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Franklin Graham Wants Your Heart, Not Your Vote

Franklin Graham. Image via Paul Sherar/RNS

The Rev. Franklin Graham picks up a toy stuffed animal, tattered by time and a child’s love, from a shelf in his office where his big game hunting trophies loom. It’s a little black sheep with a music box in its belly, a gift from his mother when he was a tot. When the son of Billy Graham winds a little key it plays, “Jesus loves me.” Franklin Graham, a hellfire evangelist and a social conservative force, is still a “black sheep” at 63.

British Lawmakers Debate Banning Donald Trump From U.K.

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Britain’s Parliament held a boisterous debate Jan. 18 on a proposal to ban Donald Trump from the country in a rebuke of his call to block Muslims from entering the United States. The topic drew plenty of support from the British lawmakers, who don’t actually have the power ban anyone. The debate did allow members of Parliament to vent their frustrations about Trump’s comments.

What Do I Do With My Confederate Flag?

confederateflagblock
Image via /shutterstock.com

I own a Confederate flag. Growing up, the flag meant little more to me than school spirit, pep rallies, and Southern pride … until I left East Tennessee. I’ll never forget the moment things began to change. I moved into my college dorm room and established my new home at Eastern University in Philadelphia. I carefully set up my desk, put my posters on the wall, and displayed my high school yearbook — with a Confederate flag on the cover — proudly on my bookshelf.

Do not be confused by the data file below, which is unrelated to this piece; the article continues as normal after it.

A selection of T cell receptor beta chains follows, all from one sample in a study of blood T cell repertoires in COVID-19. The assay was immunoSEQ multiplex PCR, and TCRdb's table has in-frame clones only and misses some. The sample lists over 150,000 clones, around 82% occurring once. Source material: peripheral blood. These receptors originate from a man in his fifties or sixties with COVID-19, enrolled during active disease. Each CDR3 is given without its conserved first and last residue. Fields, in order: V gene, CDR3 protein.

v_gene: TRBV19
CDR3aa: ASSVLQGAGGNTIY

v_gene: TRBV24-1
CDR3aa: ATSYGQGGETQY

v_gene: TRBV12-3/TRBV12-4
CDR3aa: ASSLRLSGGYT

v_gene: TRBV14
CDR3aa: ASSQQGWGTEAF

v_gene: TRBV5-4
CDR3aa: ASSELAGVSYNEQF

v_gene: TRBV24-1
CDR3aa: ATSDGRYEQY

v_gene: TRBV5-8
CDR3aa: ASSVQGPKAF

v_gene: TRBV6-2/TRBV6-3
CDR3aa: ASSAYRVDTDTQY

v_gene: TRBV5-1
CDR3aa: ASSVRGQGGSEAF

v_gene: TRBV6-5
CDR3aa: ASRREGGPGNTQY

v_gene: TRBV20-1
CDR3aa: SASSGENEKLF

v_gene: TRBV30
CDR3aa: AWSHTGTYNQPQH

Using ‘Flower Speech’ and New Facebook Tools, Myanmar Fights Online Hate Speech

Rendering of Facebook 'like' symbols with flowers and love. Illustration courtes
Rendering of Facebook 'like' symbols with flowers and love. Illustration courtesy Twin Design/shutterstock.com

Sometimes a smiley-face emoticon just won’t do the trick.

In Myanmar, the newest set of Facebook stickers features a flower in an animated character’s mouth. The 24 stickers carry a deeper message than the usual “Like” thumbs-up Facebook icon: “End hate speech with flower speech.”

The stickers are the latest attempt to combat the spread of “dangerous speech” online and are sponsored by Panzagar, a coalition of civil society activists. The group’s name, which means “flower speech,” was organized as a response to the pervasiveness of anti-Muslim invective online and in public space.

At the same time and with less fanfare, Facebook is rolling out a new process for users to report online abuse in Myanmar. Since November 21, Facebook users in the country have new options available to report disturbing posts. The new process is aimed at more quickly addressing complaints and removing offensive posts in the Myanmar language.

This type of “market-specific reporting mechanism” already exists in some regions, including North Africa. Facebook’s grievance process was originally developed in the U.S. in response to teen cyberbullying.